Wildfires today are often dangerous and harmful to ecosystems because they are caused by human activity. However, when they occur naturally, wildfires can be ecologically beneficial.
This article will answer the following questions about wildfires in forests:
- How Do Wildfires Benefit Forest Ecosystems?
- What are Controlled Burns?
- When are Wildfires Bad for Ecosystems?
Wildfires can be beneficial depending on the circumstances, let’s now explore how they’re beneficial and what parts of the ecosystem they affect.
How Wildfires Benefit Forests
90% of wildfires today are caused by human activity. But without human intervention, wildfires serve to rejuvenate a forest ecosystem by doing the following:
- Supporting the growth of native plants by clearing invasive species
- Restoring nutrients to the soil
- Killing pests that harm trees
- Provide shelter and nutrients for animals
Wildfires may initially cause a drop in biodiversity in a forest ecosystem, but in the long term, they pave the way for a more diverse forest filled with native species. Let’s now talk specifics about how exactly wildfires are beneficial for forests.
How Wildfires Affect Plants
Wildfires will inevitably kill most if not all plant life on the forest floor. However, not all of this plant life is beneficial to the ecosystem. When a forest has gone a while without fire, it may have a build-up of invasive species.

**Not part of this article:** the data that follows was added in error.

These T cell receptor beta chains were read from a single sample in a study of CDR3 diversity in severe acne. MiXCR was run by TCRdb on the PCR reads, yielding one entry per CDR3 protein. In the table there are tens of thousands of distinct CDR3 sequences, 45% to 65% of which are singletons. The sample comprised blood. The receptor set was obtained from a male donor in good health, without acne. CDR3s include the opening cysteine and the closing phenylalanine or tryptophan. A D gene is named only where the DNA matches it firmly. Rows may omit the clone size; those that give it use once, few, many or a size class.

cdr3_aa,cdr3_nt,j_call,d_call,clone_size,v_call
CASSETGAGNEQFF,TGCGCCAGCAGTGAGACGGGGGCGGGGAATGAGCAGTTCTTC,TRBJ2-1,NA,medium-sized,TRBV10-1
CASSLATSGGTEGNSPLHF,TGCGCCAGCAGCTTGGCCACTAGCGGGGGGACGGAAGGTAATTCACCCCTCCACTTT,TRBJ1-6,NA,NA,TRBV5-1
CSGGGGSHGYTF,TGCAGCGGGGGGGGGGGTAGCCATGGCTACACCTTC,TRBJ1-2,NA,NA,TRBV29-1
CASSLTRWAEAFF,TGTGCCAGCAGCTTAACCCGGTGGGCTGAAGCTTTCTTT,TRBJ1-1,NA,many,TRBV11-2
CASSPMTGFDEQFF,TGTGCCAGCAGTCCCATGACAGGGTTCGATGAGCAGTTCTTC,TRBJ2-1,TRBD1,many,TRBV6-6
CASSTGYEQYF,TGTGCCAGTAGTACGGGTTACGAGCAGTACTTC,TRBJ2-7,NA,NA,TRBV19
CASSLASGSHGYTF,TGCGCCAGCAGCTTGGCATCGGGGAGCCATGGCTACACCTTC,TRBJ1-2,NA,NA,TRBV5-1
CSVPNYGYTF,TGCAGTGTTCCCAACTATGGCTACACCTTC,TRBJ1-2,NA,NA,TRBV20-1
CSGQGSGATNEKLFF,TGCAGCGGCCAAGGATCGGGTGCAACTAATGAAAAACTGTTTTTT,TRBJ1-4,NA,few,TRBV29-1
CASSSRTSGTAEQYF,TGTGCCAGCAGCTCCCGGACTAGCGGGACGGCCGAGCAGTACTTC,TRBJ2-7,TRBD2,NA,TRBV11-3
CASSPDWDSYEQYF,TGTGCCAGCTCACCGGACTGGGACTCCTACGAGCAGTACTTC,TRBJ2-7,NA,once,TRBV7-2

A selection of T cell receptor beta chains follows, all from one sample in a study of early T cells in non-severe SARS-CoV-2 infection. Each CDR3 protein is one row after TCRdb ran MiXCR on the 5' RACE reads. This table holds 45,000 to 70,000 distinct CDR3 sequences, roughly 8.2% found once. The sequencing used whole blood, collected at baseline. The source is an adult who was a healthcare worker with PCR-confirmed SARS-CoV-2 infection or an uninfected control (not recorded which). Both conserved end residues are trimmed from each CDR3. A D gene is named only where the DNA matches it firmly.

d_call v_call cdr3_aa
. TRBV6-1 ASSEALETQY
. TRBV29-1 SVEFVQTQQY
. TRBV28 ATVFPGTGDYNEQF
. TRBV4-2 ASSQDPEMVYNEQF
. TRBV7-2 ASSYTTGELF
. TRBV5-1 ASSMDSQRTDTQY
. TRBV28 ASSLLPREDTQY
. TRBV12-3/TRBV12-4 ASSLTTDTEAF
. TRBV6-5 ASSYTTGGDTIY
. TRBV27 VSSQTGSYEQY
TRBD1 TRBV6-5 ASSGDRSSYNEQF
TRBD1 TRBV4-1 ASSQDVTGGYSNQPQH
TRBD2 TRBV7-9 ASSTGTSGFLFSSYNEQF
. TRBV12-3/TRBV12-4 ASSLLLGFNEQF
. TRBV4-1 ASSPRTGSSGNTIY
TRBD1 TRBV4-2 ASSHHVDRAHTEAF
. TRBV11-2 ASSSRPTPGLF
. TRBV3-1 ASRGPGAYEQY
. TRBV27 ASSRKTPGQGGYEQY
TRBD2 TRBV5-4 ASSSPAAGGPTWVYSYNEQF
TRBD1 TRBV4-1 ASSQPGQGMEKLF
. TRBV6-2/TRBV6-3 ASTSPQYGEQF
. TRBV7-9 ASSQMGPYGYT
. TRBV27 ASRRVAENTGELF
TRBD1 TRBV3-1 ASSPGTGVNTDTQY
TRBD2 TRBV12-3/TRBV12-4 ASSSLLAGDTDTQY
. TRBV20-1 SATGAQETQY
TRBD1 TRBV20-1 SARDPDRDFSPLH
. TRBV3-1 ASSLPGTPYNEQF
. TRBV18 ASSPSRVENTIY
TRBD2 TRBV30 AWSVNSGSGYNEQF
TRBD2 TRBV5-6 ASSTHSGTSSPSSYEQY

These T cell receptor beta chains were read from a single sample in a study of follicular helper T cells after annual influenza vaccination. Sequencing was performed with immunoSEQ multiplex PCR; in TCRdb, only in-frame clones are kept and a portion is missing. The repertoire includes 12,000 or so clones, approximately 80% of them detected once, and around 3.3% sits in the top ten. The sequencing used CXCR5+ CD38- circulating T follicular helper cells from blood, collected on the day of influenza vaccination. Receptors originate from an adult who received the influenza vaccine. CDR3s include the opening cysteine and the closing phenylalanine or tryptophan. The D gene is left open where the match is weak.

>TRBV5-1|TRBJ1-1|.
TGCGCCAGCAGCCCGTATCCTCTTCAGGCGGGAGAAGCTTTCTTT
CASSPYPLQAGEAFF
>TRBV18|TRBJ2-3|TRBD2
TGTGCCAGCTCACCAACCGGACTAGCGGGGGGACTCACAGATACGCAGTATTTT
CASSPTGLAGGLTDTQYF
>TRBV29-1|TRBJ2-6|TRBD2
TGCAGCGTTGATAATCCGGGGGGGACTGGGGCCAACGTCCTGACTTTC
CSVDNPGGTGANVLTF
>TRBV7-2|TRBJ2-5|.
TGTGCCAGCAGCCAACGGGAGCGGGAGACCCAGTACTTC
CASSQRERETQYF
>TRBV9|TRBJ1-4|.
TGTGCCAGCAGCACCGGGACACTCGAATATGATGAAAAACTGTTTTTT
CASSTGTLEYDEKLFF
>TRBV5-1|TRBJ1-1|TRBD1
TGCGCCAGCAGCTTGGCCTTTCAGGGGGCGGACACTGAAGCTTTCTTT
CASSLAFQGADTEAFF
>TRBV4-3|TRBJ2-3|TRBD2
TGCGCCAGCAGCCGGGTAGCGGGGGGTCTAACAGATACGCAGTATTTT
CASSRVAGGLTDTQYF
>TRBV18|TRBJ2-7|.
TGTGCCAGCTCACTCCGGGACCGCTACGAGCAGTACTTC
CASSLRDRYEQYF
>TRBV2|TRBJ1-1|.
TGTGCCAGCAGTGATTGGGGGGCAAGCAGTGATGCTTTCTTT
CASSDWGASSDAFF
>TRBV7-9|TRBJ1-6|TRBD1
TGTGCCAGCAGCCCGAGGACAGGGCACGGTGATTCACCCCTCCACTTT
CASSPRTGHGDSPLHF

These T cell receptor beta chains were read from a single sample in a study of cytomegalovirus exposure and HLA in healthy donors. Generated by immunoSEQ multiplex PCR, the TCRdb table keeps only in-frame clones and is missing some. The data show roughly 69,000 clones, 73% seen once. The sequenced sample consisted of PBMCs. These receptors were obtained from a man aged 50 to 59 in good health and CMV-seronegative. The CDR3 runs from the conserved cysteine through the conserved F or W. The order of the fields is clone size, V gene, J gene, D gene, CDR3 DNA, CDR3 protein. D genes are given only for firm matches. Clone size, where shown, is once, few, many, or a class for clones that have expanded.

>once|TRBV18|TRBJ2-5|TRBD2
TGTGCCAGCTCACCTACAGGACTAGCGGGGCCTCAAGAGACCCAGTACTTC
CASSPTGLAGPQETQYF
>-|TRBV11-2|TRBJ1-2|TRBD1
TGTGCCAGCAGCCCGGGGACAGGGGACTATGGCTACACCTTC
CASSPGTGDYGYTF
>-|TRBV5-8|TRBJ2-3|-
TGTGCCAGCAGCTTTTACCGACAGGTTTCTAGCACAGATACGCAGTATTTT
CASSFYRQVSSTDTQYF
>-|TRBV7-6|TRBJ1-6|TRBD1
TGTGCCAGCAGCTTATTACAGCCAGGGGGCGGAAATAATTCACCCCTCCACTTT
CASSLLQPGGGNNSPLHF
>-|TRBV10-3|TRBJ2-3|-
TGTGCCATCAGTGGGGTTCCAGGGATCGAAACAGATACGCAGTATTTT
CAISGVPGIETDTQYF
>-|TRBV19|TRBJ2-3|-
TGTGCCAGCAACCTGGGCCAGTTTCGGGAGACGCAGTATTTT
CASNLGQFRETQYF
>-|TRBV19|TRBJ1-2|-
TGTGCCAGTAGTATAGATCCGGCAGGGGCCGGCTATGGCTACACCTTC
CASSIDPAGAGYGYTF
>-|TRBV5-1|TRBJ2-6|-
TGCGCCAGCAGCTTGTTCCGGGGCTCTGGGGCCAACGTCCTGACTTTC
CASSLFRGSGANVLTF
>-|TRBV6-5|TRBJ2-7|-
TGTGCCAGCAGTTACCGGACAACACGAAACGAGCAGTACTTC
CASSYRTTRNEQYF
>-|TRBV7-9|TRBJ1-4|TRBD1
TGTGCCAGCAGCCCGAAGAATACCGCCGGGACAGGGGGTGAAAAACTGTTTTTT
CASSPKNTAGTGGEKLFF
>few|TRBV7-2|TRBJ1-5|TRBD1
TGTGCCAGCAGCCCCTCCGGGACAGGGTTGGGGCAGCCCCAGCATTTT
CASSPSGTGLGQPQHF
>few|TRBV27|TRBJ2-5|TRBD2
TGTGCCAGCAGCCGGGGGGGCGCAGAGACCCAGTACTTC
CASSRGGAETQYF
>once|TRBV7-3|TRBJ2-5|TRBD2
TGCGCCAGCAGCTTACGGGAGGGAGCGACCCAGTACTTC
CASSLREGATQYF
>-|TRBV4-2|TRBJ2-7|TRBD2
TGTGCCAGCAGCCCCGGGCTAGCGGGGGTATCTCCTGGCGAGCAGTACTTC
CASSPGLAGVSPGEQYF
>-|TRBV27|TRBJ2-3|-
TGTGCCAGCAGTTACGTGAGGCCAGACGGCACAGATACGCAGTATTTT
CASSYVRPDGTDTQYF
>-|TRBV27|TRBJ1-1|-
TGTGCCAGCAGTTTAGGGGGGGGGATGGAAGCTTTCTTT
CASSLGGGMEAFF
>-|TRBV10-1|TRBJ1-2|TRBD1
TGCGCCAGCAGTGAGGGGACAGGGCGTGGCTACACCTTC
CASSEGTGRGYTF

- Key takeaway: Invasive plant species have a competitive advantage and may inhibit the growth of native species. Wildfires help clear invasive species to make room for native plants.
Once the fire has killed all of the plant species, native seeds land on the forest floor and have a chance to spring up because the understory is no longer shaded by invasive plants.
Wildfires and Soil
Wildfires help a new generation of plants and animals by restoring nutrients to the soil. As forest ecosystems progress, they will often grow a build-up of dead organic matter on the forest floor. Within this dead organic matter is tons of trapped nutrients. When a wildfire burns through this forest, the plant matter will burn and all of the nutrients will be returned to the soil in the form of ashes.
The ashes from the burnt organic matter will create a more fertile soil to serve as food to the new generation of plants that sprout up following the forest fire. They are especially helpful to native plants that may require more nutrients to grow in comparison to competitive invasive species.
Wildfires and Trees
Not all trees in a forest will die during a wildfire. Trees in areas where wildfires are a common occurrence such as the Coast Live Oak tree, and Beech tree which have natural fire resistance and can survive a forest fire. Some trees even require wildfire to grow. Many pine species have seeds that must be exposed to fire to germinate.
Fires also kill off pests and promote the growth of healthy young trees. Old trees that have insect or fungal infestations will die in the fire, and the new nutrients and wide-open canopy will make room for the next generation of young, healthy trees.
Do Wildfires Kill Animals?
Very few animals in a forest during a wildfire will die. Animals will choose one of two defenses from wildfires:
- Burrowing into the ground